Despite the seclusion, each day presents a new adventure. We realize that Rutger Hauer, who played Replicant Roy in Blade Runner, also lives in Beetsterzwaag, just a few houses away. We slip an invitation into his mailbox, obviously. From then on, we hope during each daily downpour, that Roy will appear at our door. The collection of materials for Gabber Nation has grown considerably at this point.
Boris returns shortly before the exhibition. With his help, and objects from his old room, we construct the installation, Nexus '96, the teenage bedroom of a gabber fan at the turn of the millennium. The now-grownup townies feel like they're being transported into their past; for outsiders, it's like a trip into an unknown world. In this moment, I realize that after weeks of planning and research, that we're nowhere near the point of a big group exhibition booming through the walls. And visitors are streaming in, from neighboring towns, Amsterdam, and Berlin.
But I can tell that the climax has yet to come. The gabber street parade, organized by Ekaterina Burlyga kicks off the night. We make our way along the main street of the town with several cars, gabber beats, and our homemade flag.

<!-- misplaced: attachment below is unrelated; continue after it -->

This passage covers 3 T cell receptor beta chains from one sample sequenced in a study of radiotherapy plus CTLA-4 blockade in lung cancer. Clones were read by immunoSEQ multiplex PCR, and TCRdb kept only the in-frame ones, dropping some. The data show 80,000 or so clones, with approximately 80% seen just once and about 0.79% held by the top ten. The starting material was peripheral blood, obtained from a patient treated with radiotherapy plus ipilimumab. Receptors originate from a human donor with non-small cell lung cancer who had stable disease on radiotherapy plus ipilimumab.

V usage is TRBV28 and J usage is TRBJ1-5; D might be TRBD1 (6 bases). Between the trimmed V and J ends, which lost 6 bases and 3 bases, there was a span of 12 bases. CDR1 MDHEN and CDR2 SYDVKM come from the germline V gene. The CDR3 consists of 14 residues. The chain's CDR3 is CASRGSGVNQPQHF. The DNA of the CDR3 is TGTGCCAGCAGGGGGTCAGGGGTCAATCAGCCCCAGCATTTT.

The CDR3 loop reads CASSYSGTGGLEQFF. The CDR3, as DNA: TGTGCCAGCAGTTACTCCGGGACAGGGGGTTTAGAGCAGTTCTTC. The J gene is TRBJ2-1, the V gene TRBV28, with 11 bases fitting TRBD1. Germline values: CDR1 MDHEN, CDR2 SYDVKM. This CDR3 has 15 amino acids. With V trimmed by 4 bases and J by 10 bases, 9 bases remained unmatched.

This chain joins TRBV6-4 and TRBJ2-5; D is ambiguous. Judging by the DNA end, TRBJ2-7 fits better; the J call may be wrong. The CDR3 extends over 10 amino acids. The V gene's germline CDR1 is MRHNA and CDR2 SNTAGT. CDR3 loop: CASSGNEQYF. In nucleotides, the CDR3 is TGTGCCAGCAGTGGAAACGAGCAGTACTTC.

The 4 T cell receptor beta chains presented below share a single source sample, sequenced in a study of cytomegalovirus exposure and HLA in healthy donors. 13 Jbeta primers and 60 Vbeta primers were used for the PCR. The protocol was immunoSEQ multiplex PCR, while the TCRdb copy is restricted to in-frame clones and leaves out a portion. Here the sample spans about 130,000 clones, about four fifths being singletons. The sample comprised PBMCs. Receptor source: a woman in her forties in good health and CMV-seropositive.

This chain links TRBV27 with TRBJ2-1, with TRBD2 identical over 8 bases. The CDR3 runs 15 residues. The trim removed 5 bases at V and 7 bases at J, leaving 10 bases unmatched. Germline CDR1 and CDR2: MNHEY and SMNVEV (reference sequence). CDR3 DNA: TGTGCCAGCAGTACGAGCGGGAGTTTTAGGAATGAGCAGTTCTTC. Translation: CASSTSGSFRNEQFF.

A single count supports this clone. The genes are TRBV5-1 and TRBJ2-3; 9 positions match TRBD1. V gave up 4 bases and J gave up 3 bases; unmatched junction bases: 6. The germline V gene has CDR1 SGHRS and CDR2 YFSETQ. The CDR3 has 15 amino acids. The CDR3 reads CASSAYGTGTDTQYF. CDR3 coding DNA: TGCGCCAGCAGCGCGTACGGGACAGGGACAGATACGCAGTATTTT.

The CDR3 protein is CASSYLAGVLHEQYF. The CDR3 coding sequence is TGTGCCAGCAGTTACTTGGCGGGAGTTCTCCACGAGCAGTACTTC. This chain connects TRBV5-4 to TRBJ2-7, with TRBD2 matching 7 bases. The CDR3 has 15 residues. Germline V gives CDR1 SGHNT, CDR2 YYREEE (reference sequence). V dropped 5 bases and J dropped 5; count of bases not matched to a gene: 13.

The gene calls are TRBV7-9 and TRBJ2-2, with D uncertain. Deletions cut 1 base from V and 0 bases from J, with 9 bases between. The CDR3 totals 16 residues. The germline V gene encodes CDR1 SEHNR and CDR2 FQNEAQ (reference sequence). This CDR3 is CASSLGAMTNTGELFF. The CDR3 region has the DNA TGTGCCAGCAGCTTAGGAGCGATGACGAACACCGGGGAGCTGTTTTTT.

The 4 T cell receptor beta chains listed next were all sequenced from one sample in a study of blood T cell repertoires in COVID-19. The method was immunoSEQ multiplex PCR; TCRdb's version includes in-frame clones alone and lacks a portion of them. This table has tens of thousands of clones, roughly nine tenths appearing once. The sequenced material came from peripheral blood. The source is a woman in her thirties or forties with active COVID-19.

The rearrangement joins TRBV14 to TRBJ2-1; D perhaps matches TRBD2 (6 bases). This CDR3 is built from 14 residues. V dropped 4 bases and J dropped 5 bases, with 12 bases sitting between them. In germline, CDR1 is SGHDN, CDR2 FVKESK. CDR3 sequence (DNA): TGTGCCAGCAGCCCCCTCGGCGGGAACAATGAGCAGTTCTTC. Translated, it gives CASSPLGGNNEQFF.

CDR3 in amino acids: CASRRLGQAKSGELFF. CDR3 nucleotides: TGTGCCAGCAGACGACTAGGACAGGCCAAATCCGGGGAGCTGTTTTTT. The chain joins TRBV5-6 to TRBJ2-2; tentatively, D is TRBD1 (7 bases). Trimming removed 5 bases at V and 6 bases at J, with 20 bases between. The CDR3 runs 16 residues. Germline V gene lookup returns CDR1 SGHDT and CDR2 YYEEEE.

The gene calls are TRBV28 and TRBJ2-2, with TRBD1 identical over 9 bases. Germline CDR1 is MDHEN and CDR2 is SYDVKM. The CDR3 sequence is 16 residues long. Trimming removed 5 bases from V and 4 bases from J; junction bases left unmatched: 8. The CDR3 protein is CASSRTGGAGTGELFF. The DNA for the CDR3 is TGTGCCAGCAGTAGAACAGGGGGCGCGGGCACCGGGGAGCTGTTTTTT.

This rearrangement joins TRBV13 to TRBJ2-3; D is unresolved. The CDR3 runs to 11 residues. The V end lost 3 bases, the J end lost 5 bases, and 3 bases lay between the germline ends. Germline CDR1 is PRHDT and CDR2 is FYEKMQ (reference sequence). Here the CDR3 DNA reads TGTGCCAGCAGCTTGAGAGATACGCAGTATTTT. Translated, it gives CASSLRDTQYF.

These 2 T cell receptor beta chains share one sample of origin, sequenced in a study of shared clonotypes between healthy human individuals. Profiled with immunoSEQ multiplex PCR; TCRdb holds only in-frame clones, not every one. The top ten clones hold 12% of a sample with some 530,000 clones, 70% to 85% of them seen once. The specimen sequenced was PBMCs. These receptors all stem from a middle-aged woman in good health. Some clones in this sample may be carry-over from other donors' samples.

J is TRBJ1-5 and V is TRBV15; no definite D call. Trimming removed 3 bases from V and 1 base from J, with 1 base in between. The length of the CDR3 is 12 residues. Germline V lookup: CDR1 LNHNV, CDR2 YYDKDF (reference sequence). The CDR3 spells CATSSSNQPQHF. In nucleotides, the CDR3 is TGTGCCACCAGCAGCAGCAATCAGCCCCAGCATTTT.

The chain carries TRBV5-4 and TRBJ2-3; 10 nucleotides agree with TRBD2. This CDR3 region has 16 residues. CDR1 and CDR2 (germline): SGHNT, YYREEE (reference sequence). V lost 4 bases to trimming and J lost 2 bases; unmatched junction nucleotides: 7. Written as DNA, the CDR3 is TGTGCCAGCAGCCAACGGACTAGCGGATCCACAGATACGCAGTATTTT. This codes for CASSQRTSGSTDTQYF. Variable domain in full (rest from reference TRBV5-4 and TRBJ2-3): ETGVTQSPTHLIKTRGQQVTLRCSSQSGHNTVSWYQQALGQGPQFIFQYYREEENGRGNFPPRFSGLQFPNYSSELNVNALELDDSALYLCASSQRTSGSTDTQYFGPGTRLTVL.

Local gabbers, bleary-eyed artists, and the international art crowd come together on the dance floor in the garden, together in unison at 180BPM. Gabber Syndrome and friends disassemble the silence of the warm summer night into its individual components. The neighbors stick it out.
The party continues in Bastian's bunker instillation. I dance with Daria, totally depleted, on a strobe-inundated corner of the dance floor. She smiles at me and sticks her forked tongue out at me. I scream in her ear, "I came here to this bizarre place looking for gabber, for the core of it all... and you know what—we're in it right now."